My 50-year love affair with Yorkshire's most special seaside resort

James Brown
"We walked to the Brigg just after high tide and it was windy and wet and felt dangerous and exhilarating" - getty

It’s hard to provide a capsule explanation for the Yorkshire coastal town of Filey. It hasn’t been popularised by a traditional folk song like Scarborough Fair, nor does it have a famous resident like Bridlington has David Hockney, and it doesn’t have an outstanding modern boutique hotel like The Parisi in York. So the simplest way I’ve found to explain the location and my attachment to it is that it sits on the North Yorks coast between all three of these places and is where I spent every single rainy holiday as a kid. My mum’s ashes are scattered there and my granny, who I was also very close to, died there too. As a child it was a place of great delight and adventure, then became a source of deep sadness, and now offers some hope again as I return with my own kids. 

With a six-year-old son to entertain on a pre-lockdown Saturday, Filey suddenly offered a nostalgic pull and off we went, my 18-year-old son too. I’m not saying the six-year-old has had too many foreign holidays, but when we arrived and were met by a grey bay, he asked: “Daddy, is there a time difference between Filey and London?” 

Most people’s answer to that would be “yes, 30 years”. Filey isn’t a very happening place, but it has its charms; someone once described it as “undamaged by the outside world”. In recent years it has become proud of what it is: a popular destination for Yorkshire families who want good fish and chips and a great walk on a magnificent beach.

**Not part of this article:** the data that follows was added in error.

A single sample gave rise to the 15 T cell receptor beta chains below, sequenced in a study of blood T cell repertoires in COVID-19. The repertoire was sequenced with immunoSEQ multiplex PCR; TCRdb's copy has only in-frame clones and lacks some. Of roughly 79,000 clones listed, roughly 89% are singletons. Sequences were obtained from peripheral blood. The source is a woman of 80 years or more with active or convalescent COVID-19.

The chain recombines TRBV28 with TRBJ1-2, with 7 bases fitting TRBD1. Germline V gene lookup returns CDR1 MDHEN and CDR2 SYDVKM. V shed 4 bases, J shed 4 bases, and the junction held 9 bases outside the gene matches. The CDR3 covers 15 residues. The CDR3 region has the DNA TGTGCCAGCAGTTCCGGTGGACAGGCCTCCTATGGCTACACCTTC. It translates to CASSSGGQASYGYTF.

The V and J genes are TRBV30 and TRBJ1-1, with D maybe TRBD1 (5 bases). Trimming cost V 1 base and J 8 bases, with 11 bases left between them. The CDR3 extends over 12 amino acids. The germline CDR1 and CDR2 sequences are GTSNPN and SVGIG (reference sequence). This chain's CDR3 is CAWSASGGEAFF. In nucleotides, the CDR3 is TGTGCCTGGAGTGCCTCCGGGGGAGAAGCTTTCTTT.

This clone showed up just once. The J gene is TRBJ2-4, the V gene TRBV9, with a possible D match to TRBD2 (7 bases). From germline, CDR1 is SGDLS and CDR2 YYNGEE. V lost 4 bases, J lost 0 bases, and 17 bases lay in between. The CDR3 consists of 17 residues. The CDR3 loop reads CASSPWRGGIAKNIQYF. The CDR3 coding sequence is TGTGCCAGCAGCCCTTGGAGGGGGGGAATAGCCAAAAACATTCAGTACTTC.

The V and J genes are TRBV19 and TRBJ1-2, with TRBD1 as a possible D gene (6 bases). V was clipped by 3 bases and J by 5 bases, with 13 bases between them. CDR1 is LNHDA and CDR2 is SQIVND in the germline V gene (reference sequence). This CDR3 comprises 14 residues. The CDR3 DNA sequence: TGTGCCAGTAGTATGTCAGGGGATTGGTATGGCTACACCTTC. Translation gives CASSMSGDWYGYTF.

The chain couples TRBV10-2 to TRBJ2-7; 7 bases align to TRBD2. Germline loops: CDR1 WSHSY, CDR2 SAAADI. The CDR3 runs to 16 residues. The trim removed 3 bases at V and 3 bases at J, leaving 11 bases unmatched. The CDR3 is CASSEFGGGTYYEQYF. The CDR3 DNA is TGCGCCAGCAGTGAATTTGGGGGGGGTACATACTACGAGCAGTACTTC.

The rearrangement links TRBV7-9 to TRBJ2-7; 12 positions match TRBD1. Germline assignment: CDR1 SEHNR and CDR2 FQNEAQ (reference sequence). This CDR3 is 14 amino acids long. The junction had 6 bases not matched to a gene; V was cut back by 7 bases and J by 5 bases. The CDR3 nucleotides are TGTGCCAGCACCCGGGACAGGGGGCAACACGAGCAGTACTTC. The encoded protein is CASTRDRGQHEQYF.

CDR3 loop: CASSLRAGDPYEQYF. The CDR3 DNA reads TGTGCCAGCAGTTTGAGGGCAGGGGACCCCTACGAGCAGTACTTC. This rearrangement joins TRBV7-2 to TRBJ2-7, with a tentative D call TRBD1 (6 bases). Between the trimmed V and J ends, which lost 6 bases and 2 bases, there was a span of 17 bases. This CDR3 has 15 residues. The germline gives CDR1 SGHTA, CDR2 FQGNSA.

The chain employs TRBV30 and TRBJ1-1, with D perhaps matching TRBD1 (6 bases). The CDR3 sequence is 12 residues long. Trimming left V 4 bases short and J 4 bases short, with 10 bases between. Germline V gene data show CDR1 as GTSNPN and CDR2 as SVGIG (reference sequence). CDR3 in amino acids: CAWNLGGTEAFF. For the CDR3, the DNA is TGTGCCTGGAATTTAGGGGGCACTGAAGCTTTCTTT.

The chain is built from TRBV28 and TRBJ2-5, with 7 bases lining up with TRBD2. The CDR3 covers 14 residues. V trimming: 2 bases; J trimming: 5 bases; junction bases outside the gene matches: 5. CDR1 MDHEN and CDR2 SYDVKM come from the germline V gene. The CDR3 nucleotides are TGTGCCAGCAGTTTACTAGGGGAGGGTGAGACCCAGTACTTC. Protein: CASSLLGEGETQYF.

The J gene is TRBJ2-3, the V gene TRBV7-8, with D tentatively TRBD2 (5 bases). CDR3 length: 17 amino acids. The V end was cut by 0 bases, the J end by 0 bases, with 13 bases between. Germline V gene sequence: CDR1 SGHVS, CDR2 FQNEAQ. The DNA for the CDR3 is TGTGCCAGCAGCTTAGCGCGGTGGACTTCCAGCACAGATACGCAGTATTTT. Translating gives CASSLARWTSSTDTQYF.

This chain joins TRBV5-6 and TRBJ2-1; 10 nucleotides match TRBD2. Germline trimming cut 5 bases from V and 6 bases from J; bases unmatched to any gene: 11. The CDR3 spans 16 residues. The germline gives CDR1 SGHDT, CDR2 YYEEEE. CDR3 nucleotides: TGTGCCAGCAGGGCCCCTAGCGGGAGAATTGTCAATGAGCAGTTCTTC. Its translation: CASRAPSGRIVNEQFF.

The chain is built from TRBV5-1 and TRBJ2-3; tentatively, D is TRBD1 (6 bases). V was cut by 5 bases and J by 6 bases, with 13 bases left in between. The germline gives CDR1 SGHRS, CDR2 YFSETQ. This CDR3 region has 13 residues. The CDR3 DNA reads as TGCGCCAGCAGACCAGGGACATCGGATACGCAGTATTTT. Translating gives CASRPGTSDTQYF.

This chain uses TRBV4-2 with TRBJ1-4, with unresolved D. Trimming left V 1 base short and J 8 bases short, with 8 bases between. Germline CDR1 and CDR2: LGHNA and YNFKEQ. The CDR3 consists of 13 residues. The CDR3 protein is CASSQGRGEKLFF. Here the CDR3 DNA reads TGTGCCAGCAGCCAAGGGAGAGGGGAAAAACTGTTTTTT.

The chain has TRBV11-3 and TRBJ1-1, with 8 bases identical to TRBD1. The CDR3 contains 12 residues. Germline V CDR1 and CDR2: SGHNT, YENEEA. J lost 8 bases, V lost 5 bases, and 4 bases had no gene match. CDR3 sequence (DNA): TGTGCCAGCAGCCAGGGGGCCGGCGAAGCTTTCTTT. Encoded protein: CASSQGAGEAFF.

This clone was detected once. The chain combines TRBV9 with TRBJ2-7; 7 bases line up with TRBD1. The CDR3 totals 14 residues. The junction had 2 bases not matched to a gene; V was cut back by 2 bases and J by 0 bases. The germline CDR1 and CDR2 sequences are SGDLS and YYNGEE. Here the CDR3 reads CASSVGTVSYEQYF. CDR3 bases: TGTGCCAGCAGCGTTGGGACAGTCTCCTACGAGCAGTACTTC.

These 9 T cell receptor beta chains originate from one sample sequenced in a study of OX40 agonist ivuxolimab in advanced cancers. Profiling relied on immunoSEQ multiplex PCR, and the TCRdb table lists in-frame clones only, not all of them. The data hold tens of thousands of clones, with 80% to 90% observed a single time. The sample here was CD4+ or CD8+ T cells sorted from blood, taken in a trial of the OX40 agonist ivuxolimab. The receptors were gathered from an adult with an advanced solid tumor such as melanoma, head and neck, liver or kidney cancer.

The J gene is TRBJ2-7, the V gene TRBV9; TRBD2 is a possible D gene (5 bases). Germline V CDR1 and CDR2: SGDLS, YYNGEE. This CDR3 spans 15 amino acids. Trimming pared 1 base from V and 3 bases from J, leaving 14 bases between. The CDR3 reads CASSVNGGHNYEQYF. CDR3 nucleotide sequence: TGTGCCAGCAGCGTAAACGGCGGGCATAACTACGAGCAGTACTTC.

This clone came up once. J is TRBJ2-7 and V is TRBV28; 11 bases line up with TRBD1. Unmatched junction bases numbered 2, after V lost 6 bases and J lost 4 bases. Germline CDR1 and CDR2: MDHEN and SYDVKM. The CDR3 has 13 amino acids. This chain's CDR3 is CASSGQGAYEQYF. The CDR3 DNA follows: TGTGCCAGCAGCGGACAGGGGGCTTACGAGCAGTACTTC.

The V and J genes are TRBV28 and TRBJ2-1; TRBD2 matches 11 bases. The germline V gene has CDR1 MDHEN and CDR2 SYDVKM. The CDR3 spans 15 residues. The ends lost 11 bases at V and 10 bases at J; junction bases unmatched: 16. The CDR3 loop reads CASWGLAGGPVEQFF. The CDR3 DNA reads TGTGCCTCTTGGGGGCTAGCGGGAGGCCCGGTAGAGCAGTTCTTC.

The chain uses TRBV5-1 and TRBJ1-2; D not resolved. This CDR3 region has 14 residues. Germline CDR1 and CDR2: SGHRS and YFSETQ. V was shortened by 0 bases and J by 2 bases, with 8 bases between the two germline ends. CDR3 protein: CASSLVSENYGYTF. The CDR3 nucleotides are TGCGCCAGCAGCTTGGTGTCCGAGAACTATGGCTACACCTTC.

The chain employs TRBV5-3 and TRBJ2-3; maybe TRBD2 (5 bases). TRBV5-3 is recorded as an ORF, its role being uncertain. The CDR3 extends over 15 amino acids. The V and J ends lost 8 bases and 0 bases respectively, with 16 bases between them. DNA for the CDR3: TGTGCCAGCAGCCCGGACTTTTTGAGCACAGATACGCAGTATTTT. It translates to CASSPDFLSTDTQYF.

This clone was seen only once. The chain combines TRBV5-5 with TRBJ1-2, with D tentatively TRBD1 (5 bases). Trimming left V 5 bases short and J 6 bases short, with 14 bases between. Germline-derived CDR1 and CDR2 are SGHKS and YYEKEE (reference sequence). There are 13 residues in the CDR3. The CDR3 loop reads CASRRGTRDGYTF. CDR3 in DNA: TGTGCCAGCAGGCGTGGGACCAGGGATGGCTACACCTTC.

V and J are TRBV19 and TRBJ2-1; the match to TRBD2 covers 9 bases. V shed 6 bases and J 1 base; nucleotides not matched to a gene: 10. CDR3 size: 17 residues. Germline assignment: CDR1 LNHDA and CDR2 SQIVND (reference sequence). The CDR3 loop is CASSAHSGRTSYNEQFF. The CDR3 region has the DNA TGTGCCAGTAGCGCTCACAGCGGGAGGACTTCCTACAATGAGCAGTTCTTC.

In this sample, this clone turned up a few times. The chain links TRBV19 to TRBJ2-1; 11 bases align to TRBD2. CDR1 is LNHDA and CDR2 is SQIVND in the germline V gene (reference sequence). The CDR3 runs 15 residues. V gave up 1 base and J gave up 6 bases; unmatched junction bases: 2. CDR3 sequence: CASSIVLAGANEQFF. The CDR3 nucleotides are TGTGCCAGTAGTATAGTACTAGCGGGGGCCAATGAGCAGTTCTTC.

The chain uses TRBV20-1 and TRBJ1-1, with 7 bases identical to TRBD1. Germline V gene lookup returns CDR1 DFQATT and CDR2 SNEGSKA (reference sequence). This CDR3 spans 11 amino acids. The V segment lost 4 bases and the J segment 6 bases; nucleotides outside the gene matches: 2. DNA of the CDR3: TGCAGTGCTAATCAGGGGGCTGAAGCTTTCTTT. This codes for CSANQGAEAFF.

The simple Victorian resort has an imposing brutalist seawall that footballs have been hammered against forever and communal flower gardens with an ever increasing army of remembrance benches. It sits between matching headlands, to the north is the must-walk Filey Brigg which the Romans used as a landing dock and 13 miles to the south is Flamborough Head. Between the two is a huge curve of firm sand that was recently voted the sixth best in the world by users of TripAdvisor. Anyone who’s visited the Maldives might disagree, but there’s something deeply personal about people’s relationship with Filey. Mine certainly is.

As a kid, my granny, Margaret Lamb, owned a holiday flat there which is why we visited from Leeds so often. On arrival glimpsing the sea each time felt as exciting as waking on Christmas morning. We’d drive along the front past the mini fairground, the archery and the paddling pools, then turn back on ourselves up the cobbled Crescent Hill where my dad would slow the car and insist we shout ‘lift!’ to help us to the top. 

The vast beach at Filey - getty

The day would start with Variety Pack cereal boxes and then it was off to a chalet above the sea wall and the beach itself to play football or cricket, build rows of sandcastles and sandwalls to dam a stream that fed the sea, and then sand-boats to sit on until the sea surrounded us. Lilos and rubber dinghies would battle the lively North Sea surf.

We’d throw coins at bells in charity wells, watch tractors drag fishing boats up the beach, be thrilled by lifeboats departing on a rescue mission, sometimes accompanied by the orange offshore rescue helicopter overhead. In winter my dad would drive his Simon Templar Volvo P1800 onto the beach and one summer was so hot the large white houses on the clifftop turned red with ladybirds. 

Maynards sweetshop was where I’d buy jelly worms, Wrays newsagent was for the Tiger & Scorcher summer special, Sterchi’s had a bread shop and a chocolate shop too. This was 45 years ago, and it’s cliched nostalgia I know, but guess what? They’re all still there. Sterchi’s has moved round the corner but it has the same deep blue frontage. Maynards sells goodie bags with vintage comics and old fashioned sweets, and Wrays is a stationers, jigsaw emporium, toyshop and newsagent. I visited all of them with my boys, creating new memories.